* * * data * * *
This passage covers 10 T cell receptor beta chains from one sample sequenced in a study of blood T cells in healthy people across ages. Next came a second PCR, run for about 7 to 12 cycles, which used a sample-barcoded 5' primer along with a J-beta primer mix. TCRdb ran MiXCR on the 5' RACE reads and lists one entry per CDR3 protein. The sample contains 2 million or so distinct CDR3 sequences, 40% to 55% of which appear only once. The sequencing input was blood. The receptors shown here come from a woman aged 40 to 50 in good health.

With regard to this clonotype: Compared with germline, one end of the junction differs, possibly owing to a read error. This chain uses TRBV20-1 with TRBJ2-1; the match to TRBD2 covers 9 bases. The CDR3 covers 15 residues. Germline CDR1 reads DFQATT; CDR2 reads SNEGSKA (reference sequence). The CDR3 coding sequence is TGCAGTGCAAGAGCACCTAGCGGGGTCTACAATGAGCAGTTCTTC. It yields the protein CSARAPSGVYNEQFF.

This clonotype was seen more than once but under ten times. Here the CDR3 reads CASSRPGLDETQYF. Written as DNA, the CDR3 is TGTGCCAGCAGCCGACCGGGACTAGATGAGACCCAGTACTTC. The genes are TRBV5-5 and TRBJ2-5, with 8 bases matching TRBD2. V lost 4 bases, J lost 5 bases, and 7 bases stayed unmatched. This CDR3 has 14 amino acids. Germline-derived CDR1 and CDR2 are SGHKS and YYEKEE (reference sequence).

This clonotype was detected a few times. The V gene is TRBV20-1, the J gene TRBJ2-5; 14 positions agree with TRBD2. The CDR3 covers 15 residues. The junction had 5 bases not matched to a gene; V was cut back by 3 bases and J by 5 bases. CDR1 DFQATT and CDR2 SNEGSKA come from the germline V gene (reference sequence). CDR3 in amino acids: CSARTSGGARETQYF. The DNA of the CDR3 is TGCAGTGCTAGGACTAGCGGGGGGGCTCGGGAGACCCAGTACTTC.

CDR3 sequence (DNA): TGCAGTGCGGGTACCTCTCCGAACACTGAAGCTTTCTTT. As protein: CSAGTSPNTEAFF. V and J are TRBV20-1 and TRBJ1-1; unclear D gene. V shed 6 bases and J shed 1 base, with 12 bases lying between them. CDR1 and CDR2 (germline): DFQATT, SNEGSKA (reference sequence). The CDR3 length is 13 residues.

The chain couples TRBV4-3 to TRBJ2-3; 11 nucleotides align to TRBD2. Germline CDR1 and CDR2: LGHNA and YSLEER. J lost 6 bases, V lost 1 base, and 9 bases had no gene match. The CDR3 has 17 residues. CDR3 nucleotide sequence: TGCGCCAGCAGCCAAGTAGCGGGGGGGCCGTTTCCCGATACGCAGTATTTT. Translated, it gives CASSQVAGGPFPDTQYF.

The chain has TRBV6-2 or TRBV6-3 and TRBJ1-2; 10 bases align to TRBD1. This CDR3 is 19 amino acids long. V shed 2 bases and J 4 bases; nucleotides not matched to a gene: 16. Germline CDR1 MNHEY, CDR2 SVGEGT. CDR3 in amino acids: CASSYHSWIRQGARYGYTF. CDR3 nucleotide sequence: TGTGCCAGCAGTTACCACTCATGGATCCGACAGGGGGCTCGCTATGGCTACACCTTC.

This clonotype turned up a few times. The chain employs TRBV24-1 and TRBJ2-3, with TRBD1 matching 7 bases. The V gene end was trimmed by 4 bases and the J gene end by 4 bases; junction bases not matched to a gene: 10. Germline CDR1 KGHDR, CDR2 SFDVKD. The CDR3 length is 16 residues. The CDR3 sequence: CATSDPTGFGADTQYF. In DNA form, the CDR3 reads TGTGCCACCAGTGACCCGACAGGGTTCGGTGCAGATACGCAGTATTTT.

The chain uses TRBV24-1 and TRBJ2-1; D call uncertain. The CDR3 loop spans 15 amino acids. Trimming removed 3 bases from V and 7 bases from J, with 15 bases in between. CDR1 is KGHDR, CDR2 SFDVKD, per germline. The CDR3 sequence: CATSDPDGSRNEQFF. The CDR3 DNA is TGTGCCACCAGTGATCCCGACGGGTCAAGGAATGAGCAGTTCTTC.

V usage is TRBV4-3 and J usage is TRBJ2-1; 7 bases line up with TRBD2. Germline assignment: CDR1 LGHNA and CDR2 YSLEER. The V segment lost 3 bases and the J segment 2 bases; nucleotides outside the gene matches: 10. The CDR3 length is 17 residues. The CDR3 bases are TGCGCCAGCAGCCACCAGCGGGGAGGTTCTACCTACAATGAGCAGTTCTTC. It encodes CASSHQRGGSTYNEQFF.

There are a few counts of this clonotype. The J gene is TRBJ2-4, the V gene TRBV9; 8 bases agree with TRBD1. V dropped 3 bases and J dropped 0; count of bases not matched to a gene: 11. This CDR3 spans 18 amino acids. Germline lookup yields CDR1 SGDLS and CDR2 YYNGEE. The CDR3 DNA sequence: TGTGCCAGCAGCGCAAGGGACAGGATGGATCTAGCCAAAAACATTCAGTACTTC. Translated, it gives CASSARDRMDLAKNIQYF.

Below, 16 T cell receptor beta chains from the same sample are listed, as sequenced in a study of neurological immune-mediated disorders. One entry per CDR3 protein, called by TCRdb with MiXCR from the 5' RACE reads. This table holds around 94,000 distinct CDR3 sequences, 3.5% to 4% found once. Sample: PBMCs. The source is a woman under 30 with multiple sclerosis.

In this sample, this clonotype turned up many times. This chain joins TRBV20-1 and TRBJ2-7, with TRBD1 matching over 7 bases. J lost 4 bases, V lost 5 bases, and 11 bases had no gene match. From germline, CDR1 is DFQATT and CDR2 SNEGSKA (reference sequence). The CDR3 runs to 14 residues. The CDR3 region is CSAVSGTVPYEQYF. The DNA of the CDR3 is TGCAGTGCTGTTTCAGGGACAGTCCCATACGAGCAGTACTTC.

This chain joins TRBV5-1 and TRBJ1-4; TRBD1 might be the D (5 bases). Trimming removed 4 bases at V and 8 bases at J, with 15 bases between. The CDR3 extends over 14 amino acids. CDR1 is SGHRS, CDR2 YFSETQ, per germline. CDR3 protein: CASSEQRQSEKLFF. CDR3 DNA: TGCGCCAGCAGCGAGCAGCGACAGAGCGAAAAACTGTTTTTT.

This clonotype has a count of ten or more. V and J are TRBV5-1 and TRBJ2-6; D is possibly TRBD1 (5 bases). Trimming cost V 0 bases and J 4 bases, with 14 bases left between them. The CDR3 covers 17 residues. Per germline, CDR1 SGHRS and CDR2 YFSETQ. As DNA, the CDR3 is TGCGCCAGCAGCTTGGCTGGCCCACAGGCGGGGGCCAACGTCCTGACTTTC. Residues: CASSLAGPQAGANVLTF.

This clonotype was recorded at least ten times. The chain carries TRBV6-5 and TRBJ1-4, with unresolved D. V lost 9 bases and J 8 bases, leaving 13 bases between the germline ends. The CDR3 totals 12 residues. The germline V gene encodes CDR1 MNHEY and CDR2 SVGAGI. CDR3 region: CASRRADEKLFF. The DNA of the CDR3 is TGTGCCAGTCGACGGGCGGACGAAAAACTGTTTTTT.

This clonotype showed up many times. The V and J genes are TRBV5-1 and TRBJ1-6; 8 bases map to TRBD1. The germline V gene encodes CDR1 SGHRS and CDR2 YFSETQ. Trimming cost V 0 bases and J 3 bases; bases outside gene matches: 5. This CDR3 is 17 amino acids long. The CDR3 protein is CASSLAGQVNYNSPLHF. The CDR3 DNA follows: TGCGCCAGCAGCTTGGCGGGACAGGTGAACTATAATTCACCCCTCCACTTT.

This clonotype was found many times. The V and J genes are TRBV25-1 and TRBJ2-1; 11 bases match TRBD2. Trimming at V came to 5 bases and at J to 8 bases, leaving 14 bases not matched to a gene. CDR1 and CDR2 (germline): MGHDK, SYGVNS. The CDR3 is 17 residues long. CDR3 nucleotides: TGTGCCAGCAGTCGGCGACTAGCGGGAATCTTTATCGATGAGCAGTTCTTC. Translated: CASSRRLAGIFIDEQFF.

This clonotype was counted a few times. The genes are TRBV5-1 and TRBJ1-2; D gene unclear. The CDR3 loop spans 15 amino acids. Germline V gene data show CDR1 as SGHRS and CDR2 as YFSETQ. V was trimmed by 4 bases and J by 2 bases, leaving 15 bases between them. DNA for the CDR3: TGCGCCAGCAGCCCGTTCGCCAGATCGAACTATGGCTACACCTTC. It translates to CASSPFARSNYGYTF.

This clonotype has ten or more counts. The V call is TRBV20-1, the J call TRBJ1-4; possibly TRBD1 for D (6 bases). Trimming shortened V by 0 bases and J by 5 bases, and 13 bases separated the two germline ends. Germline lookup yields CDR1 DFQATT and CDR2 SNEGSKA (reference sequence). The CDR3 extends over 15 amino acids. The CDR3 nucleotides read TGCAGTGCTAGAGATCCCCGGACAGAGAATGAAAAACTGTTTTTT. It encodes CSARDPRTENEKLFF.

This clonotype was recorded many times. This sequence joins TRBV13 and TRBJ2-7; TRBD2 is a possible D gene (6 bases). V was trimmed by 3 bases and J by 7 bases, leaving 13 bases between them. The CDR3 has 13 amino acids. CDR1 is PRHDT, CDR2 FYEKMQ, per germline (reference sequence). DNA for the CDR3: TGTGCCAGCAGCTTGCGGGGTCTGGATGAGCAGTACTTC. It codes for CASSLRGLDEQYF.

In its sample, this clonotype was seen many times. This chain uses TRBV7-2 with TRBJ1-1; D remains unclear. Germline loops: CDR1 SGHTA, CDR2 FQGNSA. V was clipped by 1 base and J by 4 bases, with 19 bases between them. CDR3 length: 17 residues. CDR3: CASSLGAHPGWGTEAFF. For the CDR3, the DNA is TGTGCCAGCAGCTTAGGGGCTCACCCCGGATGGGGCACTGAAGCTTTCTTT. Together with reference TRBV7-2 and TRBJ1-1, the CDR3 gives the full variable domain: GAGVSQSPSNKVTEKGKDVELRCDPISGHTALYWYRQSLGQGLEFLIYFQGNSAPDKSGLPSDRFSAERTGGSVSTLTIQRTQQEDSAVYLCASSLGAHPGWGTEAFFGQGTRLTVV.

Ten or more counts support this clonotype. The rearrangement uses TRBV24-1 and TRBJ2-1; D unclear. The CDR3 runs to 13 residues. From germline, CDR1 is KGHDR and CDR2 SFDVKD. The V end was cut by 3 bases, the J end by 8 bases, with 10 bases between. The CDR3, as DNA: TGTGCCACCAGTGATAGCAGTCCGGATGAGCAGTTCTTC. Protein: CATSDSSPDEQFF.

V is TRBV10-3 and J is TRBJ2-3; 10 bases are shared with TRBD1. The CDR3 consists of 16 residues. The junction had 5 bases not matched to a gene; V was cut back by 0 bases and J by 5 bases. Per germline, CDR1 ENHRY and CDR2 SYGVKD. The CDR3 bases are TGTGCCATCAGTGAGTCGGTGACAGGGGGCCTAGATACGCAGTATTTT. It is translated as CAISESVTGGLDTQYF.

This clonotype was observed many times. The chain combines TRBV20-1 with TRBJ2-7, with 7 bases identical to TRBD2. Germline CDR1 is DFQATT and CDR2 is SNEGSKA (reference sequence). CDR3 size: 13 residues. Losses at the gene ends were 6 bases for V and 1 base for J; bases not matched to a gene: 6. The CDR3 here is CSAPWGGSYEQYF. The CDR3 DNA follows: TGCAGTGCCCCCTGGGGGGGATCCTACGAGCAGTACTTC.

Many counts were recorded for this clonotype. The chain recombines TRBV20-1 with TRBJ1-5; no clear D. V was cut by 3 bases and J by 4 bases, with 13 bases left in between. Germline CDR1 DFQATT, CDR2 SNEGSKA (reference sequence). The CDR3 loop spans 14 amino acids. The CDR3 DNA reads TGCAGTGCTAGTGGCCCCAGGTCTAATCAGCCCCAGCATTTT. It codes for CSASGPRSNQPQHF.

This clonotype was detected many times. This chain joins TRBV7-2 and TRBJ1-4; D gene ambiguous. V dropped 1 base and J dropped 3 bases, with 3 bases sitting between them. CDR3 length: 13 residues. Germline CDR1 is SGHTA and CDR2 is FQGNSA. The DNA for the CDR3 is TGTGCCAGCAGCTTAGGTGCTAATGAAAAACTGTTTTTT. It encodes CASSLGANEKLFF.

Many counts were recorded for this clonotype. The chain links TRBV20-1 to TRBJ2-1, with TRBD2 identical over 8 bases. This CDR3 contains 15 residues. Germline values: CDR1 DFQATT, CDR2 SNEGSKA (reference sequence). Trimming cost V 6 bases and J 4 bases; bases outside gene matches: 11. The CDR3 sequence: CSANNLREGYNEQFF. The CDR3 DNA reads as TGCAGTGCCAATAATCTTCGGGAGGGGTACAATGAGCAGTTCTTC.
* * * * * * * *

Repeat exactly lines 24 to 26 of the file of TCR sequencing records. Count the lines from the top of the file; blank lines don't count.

V is TRBV10-3 and J is TRBJ2-3; 10 bases are shared with TRBD1. The CDR3 consists of 16 residues. The junction had 5 bases not matched to a gene; V was cut back by 0 bases and J by 5 bases. Per germline, CDR1 ENHRY and CDR2 SYGVKD. The CDR3 bases are TGTGCCATCAGTGAGTCGGTGACAGGGGGCCTAGATACGCAGTATTTT. It is translated as CAISESVTGGLDTQYF.

This clonotype was observed many times. The chain combines TRBV20-1 with TRBJ2-7, with 7 bases identical to TRBD2. Germline CDR1 is DFQATT and CDR2 is SNEGSKA (reference sequence). CDR3 size: 13 residues. Losses at the gene ends were 6 bases for V and 1 base for J; bases not matched to a gene: 6. The CDR3 here is CSAPWGGSYEQYF. The CDR3 DNA follows: TGCAGTGCCCCCTGGGGGGGATCCTACGAGCAGTACTTC.

Many counts were recorded for this clonotype. The chain recombines TRBV20-1 with TRBJ1-5; no clear D. V was cut by 3 bases and J by 4 bases, with 13 bases left in between. Germline CDR1 DFQATT, CDR2 SNEGSKA (reference sequence). The CDR3 loop spans 14 amino acids. The CDR3 DNA reads TGCAGTGCTAGTGGCCCCAGGTCTAATCAGCCCCAGCATTTT. It codes for CSASGPRSNQPQHF.